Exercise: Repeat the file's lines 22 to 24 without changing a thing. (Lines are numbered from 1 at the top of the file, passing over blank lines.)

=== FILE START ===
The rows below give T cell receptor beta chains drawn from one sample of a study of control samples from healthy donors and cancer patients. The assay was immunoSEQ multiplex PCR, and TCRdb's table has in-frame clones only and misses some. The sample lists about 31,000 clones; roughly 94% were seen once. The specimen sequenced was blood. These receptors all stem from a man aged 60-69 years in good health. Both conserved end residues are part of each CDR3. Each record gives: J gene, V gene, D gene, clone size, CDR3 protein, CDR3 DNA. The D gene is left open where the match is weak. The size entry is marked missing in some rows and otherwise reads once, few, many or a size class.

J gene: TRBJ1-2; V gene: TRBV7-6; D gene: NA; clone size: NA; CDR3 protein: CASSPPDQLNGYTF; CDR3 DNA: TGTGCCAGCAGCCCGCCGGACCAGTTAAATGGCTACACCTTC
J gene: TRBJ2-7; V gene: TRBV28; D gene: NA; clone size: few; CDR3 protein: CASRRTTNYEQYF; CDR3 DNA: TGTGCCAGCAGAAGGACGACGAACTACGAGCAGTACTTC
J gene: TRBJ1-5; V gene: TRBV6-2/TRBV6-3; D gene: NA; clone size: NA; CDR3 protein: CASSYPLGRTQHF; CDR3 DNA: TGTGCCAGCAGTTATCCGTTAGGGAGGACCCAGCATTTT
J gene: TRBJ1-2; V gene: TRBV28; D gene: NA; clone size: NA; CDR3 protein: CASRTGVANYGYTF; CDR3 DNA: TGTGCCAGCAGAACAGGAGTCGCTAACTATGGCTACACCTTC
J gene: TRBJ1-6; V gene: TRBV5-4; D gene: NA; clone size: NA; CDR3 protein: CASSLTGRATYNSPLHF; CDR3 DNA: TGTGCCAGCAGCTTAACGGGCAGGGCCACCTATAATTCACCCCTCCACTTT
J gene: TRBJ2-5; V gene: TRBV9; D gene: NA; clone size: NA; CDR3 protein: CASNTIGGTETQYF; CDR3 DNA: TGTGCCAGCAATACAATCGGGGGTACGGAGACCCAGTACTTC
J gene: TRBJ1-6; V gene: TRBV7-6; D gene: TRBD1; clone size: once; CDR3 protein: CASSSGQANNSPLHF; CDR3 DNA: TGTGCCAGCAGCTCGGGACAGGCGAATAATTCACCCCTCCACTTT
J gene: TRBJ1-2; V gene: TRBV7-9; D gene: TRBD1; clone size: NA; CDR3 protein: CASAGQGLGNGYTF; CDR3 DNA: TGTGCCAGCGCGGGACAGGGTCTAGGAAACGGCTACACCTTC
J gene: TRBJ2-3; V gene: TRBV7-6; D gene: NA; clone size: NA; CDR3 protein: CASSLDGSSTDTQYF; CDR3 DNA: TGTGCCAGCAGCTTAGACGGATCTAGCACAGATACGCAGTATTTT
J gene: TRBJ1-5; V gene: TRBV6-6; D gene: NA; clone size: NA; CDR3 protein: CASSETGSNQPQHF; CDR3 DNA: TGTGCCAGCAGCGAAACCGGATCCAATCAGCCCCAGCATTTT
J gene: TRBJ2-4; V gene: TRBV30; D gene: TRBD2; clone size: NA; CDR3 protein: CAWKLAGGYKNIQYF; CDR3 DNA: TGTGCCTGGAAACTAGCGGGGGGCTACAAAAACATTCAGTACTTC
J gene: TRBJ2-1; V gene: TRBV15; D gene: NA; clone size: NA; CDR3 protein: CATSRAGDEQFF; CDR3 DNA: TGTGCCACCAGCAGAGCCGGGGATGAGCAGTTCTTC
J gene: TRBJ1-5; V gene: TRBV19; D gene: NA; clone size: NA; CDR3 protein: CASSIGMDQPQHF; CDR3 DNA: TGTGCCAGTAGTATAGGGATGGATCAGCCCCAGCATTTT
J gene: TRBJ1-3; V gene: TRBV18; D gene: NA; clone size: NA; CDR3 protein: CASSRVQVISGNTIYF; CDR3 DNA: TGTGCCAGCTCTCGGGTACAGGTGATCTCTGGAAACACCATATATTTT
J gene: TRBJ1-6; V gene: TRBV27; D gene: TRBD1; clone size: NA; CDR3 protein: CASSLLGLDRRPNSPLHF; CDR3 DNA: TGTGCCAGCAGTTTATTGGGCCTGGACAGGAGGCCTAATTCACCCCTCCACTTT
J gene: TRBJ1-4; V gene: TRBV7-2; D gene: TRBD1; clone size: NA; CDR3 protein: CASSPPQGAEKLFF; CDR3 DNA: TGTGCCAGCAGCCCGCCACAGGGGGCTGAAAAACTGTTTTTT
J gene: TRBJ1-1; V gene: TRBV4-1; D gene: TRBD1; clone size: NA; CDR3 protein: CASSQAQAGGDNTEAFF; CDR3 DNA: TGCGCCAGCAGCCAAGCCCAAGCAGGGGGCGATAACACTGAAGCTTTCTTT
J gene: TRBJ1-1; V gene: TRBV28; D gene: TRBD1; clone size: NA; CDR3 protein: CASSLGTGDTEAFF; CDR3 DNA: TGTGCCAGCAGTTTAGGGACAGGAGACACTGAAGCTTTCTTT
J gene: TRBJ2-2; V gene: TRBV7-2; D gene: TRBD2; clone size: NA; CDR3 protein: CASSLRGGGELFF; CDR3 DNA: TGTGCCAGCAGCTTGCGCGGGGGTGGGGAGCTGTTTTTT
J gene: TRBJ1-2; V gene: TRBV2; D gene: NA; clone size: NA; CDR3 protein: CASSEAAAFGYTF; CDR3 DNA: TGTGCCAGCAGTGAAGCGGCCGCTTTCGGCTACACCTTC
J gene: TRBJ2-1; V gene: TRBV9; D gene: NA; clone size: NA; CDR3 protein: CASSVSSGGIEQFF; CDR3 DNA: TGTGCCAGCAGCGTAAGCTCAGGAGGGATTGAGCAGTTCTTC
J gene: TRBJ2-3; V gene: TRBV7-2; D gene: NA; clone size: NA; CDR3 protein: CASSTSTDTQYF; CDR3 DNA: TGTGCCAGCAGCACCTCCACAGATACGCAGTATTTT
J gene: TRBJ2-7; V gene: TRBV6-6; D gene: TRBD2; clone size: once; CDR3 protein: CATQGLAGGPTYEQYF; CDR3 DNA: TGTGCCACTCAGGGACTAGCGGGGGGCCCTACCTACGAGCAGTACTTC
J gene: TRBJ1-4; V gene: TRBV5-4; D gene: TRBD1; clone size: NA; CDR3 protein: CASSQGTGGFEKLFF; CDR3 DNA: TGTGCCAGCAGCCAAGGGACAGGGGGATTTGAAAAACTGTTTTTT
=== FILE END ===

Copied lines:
J gene: TRBJ2-1; V gene: TRBV9; D gene: NA; clone size: NA; CDR3 protein: CASSVSSGGIEQFF; CDR3 DNA: TGTGCCAGCAGCGTAAGCTCAGGAGGGATTGAGCAGTTCTTC
J gene: TRBJ2-3; V gene: TRBV7-2; D gene: NA; clone size: NA; CDR3 protein: CASSTSTDTQYF; CDR3 DNA: TGTGCCAGCAGCACCTCCACAGATACGCAGTATTTT
J gene: TRBJ2-7; V gene: TRBV6-6; D gene: TRBD2; clone size: once; CDR3 protein: CATQGLAGGPTYEQYF; CDR3 DNA: TGTGCCACTCAGGGACTAGCGGGGGGCCCTACCTACGAGCAGTACTTC